Conservative group spent more than $1 million against Mitch McConnell

Alex Pappas Political Reporter
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An outside conservative group announced Friday that it has steered nearly $1 million towards defeating Senate minority leader Mitch McConnell in this year’s Republican primary in Kentucky.

The Senate Conservatives Fund says it has spent a total of $985,994 to aid McConnell primary challenger Matt Bevin; $450,383 was donated to Bevin while the $535,611 was in independent expenditures to promote his candidacy.

But despite the money poured into Bevin’s campaign, the businessman still has a long way to go. A November poll showed McConnell winning 50 percent to Bevin’s 17 percent.

The campaign for Alison Lundergan Grimes, the Democrat running for McConnell’s seat, used the news about the Senate Conservatives Fund to hammer McConnell.

“In yet another sign of Senator Gridlock’s horrible start to 2014, the Senate Conservatives Fund announced spending $1 million to date to unseat McConnell,” Grimes spokeswoman Charly Norton said Friday. “Senator Gridlock’s failure to connect with Kentuckians underscores the Commonwealth’s overwhelming desire for a new senator in the New Year.”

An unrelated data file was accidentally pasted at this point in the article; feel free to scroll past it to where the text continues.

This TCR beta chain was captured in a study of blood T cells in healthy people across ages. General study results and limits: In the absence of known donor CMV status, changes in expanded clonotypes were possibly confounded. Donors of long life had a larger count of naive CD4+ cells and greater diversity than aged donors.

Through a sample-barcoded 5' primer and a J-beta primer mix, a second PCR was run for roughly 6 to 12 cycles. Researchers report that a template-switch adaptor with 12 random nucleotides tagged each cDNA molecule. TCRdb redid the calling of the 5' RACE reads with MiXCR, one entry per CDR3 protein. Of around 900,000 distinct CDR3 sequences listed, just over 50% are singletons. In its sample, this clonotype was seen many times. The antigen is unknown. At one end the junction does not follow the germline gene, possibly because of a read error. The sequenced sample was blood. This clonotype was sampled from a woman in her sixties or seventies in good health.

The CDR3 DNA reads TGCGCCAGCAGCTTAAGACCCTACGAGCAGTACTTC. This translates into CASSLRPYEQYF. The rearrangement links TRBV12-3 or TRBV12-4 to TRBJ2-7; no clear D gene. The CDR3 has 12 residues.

In total, the Senate Conservatives Fund said its grassroots members invested $2 million in five Republican Senate candidates.

Bevin received the most out of all the conservative candidates they are supporting for the U.S. Senate. Others who received financial support include Mississippi Republican Chris McDaniel ($515,993); Nebraska Republican Ben Sasse ($226,575); Louisiana Republican Rob Maness ($241,384) and Kansas Republican Milton Wolf ($108,768).

The Senate conservatives fund is known for supporting challengers to Republican incumbents. McDaniel is running against Sen. Thad Cochran and Wolf is challenging Sen. Pat Roberts.

“In less than three months, the grassroots have donated an impressive amount to our endorsed candidates,” said Senate Conservatives Fund Executive Director Matt Hoskins, who once worked for former South Carolina Sen. Jim DeMint. “It shows how determined people are to elect true conservative leaders who will stand up to the big spenders in both parties.”

The group said the average contribution made by its members to each candidate was $37.

The group bills itself as an “independent, grassroots organization that helps elect true conservative leaders to the U.S. Senate.”

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